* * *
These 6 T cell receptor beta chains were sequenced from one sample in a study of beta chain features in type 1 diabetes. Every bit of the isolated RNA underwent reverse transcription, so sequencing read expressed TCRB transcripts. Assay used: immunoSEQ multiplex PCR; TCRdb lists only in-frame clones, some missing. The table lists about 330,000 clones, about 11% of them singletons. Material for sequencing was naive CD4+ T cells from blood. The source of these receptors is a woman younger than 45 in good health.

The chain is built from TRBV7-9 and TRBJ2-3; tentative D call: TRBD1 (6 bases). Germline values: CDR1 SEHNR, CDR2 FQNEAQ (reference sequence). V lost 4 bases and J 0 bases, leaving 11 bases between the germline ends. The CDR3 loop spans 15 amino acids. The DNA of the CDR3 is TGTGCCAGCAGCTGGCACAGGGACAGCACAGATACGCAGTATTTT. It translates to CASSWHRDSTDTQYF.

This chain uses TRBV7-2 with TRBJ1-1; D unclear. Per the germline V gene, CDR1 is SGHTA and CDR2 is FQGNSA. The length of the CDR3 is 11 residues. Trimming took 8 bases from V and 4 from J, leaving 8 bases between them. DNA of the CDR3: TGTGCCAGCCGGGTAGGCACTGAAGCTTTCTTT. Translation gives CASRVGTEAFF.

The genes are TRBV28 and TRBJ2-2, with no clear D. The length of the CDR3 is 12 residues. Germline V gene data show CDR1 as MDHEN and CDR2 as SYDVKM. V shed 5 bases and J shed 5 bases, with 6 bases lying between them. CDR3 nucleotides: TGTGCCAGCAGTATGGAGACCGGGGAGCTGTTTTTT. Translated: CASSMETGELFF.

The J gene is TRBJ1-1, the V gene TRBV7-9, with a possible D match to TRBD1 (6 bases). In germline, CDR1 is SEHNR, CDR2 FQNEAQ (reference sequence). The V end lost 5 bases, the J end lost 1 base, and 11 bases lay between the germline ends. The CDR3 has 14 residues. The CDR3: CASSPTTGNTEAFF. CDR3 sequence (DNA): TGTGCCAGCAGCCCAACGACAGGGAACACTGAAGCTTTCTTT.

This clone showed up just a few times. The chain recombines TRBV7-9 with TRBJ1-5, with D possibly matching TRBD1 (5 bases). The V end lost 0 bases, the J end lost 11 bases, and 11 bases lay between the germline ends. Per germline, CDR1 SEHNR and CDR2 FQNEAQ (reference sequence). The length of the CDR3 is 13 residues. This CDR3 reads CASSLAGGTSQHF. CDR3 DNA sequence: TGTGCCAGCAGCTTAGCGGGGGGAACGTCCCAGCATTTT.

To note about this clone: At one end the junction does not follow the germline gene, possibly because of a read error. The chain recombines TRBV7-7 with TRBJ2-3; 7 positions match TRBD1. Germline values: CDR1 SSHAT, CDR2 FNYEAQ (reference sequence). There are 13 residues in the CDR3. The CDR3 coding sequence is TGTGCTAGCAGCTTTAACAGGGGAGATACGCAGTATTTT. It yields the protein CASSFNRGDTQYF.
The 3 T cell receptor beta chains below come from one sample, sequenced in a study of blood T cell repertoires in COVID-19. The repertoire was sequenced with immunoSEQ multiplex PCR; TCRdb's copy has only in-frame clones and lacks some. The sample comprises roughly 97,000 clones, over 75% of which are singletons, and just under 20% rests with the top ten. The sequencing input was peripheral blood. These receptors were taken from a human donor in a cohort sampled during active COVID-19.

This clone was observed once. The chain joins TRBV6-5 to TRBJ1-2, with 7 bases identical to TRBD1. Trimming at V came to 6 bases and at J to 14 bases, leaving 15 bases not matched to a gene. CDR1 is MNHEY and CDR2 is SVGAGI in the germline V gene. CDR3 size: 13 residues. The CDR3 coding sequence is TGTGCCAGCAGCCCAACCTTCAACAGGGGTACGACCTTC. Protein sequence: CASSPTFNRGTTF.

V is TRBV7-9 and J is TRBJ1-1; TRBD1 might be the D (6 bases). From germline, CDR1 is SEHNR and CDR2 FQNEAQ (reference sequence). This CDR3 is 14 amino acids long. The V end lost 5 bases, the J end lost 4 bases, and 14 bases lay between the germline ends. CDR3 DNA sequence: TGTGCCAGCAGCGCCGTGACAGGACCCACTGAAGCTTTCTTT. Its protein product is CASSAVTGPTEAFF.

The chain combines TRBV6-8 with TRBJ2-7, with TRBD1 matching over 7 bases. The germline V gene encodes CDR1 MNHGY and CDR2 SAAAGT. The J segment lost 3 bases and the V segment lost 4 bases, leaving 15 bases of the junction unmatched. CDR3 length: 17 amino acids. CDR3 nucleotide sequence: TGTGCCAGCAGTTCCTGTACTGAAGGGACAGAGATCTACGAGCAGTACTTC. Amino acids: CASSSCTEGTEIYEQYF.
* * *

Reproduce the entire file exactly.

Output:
These 6 T cell receptor beta chains were sequenced from one sample in a study of beta chain features in type 1 diabetes. Every bit of the isolated RNA underwent reverse transcription, so sequencing read expressed TCRB transcripts. Assay used: immunoSEQ multiplex PCR; TCRdb lists only in-frame clones, some missing. The table lists about 330,000 clones, about 11% of them singletons. Material for sequencing was naive CD4+ T cells from blood. The source of these receptors is a woman younger than 45 in good health.

The chain is built from TRBV7-9 and TRBJ2-3; tentative D call: TRBD1 (6 bases). Germline values: CDR1 SEHNR, CDR2 FQNEAQ (reference sequence). V lost 4 bases and J 0 bases, leaving 11 bases between the germline ends. The CDR3 loop spans 15 amino acids. The DNA of the CDR3 is TGTGCCAGCAGCTGGCACAGGGACAGCACAGATACGCAGTATTTT. It translates to CASSWHRDSTDTQYF.

This chain uses TRBV7-2 with TRBJ1-1; D unclear. Per the germline V gene, CDR1 is SGHTA and CDR2 is FQGNSA. The length of the CDR3 is 11 residues. Trimming took 8 bases from V and 4 from J, leaving 8 bases between them. DNA of the CDR3: TGTGCCAGCCGGGTAGGCACTGAAGCTTTCTTT. Translation gives CASRVGTEAFF.

The genes are TRBV28 and TRBJ2-2, with no clear D. The length of the CDR3 is 12 residues. Germline V gene data show CDR1 as MDHEN and CDR2 as SYDVKM. V shed 5 bases and J shed 5 bases, with 6 bases lying between them. CDR3 nucleotides: TGTGCCAGCAGTATGGAGACCGGGGAGCTGTTTTTT. Translated: CASSMETGELFF.

The J gene is TRBJ1-1, the V gene TRBV7-9, with a possible D match to TRBD1 (6 bases). In germline, CDR1 is SEHNR, CDR2 FQNEAQ (reference sequence). The V end lost 5 bases, the J end lost 1 base, and 11 bases lay between the germline ends. The CDR3 has 14 residues. The CDR3: CASSPTTGNTEAFF. CDR3 sequence (DNA): TGTGCCAGCAGCCCAACGACAGGGAACACTGAAGCTTTCTTT.

This clone showed up just a few times. The chain recombines TRBV7-9 with TRBJ1-5, with D possibly matching TRBD1 (5 bases). The V end lost 0 bases, the J end lost 11 bases, and 11 bases lay between the germline ends. Per germline, CDR1 SEHNR and CDR2 FQNEAQ (reference sequence). The length of the CDR3 is 13 residues. This CDR3 reads CASSLAGGTSQHF. CDR3 DNA sequence: TGTGCCAGCAGCTTAGCGGGGGGAACGTCCCAGCATTTT.

To note about this clone: At one end the junction does not follow the germline gene, possibly because of a read error. The chain recombines TRBV7-7 with TRBJ2-3; 7 positions match TRBD1. Germline values: CDR1 SSHAT, CDR2 FNYEAQ (reference sequence). There are 13 residues in the CDR3. The CDR3 coding sequence is TGTGCTAGCAGCTTTAACAGGGGAGATACGCAGTATTTT. It yields the protein CASSFNRGDTQYF.
The 3 T cell receptor beta chains below come from one sample, sequenced in a study of blood T cell repertoires in COVID-19. The repertoire was sequenced with immunoSEQ multiplex PCR; TCRdb's copy has only in-frame clones and lacks some. The sample comprises roughly 97,000 clones, over 75% of which are singletons, and just under 20% rests with the top ten. The sequencing input was peripheral blood. These receptors were taken from a human donor in a cohort sampled during active COVID-19.

This clone was observed once. The chain joins TRBV6-5 to TRBJ1-2, with 7 bases identical to TRBD1. Trimming at V came to 6 bases and at J to 14 bases, leaving 15 bases not matched to a gene. CDR1 is MNHEY and CDR2 is SVGAGI in the germline V gene. CDR3 size: 13 residues. The CDR3 coding sequence is TGTGCCAGCAGCCCAACCTTCAACAGGGGTACGACCTTC. Protein sequence: CASSPTFNRGTTF.

V is TRBV7-9 and J is TRBJ1-1; TRBD1 might be the D (6 bases). From germline, CDR1 is SEHNR and CDR2 FQNEAQ (reference sequence). This CDR3 is 14 amino acids long. The V end lost 5 bases, the J end lost 4 bases, and 14 bases lay between the germline ends. CDR3 DNA sequence: TGTGCCAGCAGCGCCGTGACAGGACCCACTGAAGCTTTCTTT. Its protein product is CASSAVTGPTEAFF.

The chain combines TRBV6-8 with TRBJ2-7, with TRBD1 matching over 7 bases. The germline V gene encodes CDR1 MNHGY and CDR2 SAAAGT. The J segment lost 3 bases and the V segment lost 4 bases, leaving 15 bases of the junction unmatched. CDR3 length: 17 amino acids. CDR3 nucleotide sequence: TGTGCCAGCAGTTCCTGTACTGAAGGGACAGAGATCTACGAGCAGTACTTC. Amino acids: CASSSCTEGTEIYEQYF.